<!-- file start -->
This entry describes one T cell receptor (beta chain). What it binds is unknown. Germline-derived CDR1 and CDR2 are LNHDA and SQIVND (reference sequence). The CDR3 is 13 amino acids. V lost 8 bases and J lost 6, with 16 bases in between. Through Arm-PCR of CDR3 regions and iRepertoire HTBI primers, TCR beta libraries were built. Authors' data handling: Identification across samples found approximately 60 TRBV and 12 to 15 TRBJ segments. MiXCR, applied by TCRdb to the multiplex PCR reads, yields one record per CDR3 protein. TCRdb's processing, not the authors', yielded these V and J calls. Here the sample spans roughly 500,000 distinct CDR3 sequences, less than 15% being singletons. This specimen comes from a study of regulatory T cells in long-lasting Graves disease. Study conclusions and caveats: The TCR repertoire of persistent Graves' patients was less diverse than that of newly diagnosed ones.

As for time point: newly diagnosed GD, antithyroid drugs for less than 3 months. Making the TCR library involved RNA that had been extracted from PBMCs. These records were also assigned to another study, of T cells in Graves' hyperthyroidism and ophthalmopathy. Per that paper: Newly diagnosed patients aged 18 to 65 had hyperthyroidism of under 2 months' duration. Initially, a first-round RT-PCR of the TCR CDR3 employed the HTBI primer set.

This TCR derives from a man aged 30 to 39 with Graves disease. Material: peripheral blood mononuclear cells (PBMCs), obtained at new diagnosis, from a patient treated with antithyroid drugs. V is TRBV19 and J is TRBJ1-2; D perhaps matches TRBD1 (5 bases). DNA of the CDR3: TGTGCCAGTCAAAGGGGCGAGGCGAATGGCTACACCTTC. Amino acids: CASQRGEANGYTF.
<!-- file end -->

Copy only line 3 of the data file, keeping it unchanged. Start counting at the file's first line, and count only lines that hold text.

This TCR derives from a man aged 30 to 39 with Graves disease. Material: peripheral blood mononuclear cells (PBMCs), obtained at new diagnosis, from a patient treated with antithyroid drugs. V is TRBV19 and J is TRBJ1-2; D perhaps matches TRBD1 (5 bases). DNA of the CDR3: TGTGCCAGTCAAAGGGGCGAGGCGAATGGCTACACCTTC. Amino acids: CASQRGEANGYTF.